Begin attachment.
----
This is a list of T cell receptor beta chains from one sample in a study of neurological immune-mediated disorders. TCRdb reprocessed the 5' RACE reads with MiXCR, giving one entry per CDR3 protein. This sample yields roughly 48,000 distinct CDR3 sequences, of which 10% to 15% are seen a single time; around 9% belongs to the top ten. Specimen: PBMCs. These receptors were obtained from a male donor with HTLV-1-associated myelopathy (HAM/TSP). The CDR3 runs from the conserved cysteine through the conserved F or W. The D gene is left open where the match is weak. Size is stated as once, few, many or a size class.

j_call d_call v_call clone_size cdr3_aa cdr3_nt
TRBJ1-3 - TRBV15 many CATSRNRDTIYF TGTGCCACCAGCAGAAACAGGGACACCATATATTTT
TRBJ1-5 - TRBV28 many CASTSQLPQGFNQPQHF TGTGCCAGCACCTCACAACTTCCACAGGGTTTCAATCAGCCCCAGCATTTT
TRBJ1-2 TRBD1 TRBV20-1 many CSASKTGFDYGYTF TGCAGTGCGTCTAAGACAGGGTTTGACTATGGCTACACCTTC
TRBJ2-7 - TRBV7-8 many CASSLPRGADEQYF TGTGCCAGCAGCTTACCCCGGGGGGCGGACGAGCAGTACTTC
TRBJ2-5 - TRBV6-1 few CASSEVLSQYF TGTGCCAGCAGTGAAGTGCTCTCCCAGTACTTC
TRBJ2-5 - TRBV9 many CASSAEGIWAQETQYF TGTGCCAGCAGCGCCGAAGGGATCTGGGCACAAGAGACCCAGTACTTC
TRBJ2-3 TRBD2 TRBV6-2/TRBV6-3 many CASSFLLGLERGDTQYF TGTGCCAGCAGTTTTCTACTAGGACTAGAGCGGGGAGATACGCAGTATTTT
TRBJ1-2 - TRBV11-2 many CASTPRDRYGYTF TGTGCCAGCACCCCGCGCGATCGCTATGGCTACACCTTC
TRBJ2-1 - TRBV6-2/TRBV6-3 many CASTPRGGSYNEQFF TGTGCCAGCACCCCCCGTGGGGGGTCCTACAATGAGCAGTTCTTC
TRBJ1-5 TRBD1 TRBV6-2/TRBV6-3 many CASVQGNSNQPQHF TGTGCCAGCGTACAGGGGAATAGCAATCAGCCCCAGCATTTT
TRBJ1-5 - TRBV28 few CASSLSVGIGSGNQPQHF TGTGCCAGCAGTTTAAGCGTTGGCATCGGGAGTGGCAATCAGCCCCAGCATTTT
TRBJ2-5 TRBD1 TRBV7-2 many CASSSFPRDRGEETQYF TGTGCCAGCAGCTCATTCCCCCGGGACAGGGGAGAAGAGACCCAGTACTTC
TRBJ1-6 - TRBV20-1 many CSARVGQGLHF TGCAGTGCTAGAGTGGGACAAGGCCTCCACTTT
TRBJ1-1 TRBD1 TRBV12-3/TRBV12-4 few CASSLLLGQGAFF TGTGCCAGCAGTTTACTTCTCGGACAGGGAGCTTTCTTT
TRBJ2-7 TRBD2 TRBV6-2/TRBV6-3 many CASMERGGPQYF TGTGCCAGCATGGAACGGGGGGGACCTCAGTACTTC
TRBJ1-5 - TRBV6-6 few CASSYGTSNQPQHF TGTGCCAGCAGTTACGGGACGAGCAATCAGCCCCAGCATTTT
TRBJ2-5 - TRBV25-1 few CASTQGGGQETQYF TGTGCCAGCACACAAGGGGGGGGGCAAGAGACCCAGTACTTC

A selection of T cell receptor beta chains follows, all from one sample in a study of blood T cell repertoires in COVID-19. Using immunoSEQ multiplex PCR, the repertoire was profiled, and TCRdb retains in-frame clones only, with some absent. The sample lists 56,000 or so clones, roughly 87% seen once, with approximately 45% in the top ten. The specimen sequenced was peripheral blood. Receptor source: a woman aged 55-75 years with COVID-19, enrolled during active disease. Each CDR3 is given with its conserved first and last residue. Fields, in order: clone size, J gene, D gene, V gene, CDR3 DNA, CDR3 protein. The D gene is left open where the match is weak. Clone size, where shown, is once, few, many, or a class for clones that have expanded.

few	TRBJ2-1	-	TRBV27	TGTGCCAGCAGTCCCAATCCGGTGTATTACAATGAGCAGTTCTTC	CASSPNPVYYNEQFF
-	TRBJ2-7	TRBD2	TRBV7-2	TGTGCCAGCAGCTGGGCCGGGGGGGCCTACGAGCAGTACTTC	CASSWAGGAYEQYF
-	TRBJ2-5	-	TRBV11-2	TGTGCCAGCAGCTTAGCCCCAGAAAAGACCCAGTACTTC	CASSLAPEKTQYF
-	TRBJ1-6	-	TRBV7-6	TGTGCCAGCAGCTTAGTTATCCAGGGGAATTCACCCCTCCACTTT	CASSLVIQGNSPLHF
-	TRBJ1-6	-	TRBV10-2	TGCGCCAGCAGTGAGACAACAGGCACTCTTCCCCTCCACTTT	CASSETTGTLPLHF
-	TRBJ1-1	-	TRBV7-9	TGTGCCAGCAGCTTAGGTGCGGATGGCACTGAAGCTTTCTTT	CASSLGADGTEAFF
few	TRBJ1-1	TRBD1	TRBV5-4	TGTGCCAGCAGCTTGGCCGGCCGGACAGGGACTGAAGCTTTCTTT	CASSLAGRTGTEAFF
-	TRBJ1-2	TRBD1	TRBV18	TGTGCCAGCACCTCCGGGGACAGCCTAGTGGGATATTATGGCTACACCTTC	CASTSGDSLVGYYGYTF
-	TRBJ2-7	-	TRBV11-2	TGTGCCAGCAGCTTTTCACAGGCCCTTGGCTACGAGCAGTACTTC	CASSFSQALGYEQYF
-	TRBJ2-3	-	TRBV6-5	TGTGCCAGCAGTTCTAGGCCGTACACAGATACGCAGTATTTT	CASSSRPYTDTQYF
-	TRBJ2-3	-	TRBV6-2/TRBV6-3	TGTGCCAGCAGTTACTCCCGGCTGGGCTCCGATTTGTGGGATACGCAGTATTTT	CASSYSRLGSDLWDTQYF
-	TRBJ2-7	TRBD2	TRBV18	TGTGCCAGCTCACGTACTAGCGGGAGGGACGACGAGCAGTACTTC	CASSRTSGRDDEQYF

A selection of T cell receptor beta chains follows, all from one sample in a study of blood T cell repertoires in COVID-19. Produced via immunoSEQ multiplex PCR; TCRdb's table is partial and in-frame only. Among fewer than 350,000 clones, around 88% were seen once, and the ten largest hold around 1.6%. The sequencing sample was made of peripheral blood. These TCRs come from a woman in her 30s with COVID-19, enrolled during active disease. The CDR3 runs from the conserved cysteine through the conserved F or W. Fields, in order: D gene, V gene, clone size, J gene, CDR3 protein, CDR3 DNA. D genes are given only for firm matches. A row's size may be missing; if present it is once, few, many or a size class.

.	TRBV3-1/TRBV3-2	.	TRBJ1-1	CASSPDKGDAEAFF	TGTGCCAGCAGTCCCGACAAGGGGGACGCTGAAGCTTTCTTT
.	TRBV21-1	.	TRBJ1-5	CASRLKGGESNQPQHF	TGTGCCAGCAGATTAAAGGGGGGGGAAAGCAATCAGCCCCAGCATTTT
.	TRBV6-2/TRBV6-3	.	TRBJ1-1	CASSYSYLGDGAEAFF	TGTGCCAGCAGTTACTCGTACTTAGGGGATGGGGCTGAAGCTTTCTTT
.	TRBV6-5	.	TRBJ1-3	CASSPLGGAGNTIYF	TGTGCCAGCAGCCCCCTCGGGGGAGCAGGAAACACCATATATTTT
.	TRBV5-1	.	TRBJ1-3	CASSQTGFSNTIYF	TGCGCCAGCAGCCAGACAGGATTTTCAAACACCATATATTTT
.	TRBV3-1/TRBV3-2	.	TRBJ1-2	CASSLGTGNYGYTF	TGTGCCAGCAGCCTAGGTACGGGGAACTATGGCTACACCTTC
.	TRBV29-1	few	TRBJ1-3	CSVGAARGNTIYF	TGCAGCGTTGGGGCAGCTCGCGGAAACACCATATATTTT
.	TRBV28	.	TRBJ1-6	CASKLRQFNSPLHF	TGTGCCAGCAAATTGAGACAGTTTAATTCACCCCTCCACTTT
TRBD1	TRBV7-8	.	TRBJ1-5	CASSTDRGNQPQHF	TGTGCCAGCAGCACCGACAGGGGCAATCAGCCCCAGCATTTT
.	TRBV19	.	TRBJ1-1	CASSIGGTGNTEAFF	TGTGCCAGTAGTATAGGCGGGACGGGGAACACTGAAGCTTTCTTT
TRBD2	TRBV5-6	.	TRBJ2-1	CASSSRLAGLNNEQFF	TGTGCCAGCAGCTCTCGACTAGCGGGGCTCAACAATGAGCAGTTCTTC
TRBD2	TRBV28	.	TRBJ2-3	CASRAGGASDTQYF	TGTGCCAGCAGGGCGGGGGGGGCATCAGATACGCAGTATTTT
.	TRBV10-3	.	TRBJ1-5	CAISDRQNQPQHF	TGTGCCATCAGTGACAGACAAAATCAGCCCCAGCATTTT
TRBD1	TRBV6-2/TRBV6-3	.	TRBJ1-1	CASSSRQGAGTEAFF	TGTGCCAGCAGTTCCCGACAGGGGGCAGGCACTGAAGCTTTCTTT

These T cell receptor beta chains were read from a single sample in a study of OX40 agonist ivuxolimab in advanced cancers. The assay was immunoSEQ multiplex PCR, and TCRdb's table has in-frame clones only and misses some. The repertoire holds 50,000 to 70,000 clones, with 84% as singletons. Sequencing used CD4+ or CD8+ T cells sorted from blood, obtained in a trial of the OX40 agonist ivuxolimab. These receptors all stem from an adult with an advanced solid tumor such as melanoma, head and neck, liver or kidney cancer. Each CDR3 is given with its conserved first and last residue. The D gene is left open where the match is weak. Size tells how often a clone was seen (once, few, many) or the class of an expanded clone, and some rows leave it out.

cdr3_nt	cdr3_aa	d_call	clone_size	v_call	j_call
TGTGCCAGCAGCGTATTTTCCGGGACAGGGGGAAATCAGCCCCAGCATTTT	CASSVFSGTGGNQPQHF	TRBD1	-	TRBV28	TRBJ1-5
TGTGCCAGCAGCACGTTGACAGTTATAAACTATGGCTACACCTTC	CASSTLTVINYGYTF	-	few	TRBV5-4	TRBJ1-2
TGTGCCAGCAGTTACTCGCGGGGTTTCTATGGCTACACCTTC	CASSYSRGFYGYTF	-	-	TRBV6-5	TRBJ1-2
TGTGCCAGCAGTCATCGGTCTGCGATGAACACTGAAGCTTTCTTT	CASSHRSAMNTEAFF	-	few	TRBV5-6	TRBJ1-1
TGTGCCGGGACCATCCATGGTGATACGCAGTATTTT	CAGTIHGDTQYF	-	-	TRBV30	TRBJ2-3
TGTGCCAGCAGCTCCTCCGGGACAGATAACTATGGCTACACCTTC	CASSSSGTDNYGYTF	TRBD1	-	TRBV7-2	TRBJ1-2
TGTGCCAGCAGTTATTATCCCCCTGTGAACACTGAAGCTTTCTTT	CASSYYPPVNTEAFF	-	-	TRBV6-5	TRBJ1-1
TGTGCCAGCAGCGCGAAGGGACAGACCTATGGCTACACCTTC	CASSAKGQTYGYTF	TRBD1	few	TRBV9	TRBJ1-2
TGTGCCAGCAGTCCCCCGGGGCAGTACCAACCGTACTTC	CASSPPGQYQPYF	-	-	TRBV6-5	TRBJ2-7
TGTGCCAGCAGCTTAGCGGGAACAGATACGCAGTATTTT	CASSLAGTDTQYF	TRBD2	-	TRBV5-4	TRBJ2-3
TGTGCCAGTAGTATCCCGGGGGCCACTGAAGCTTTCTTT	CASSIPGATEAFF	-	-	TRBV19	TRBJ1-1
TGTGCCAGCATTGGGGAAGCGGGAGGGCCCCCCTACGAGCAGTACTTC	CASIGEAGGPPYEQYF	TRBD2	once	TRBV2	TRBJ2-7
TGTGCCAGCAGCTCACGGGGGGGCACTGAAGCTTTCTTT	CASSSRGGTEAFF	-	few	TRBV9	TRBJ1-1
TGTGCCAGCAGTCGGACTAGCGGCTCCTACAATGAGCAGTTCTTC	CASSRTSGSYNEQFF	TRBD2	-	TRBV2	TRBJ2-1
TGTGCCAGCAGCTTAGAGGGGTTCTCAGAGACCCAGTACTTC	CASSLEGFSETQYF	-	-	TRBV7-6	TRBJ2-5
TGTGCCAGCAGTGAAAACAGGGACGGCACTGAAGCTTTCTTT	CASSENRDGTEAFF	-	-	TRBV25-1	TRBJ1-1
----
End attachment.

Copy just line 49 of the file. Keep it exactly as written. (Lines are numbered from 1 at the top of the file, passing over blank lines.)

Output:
cdr3_nt	cdr3_aa	d_call	clone_size	v_call	j_call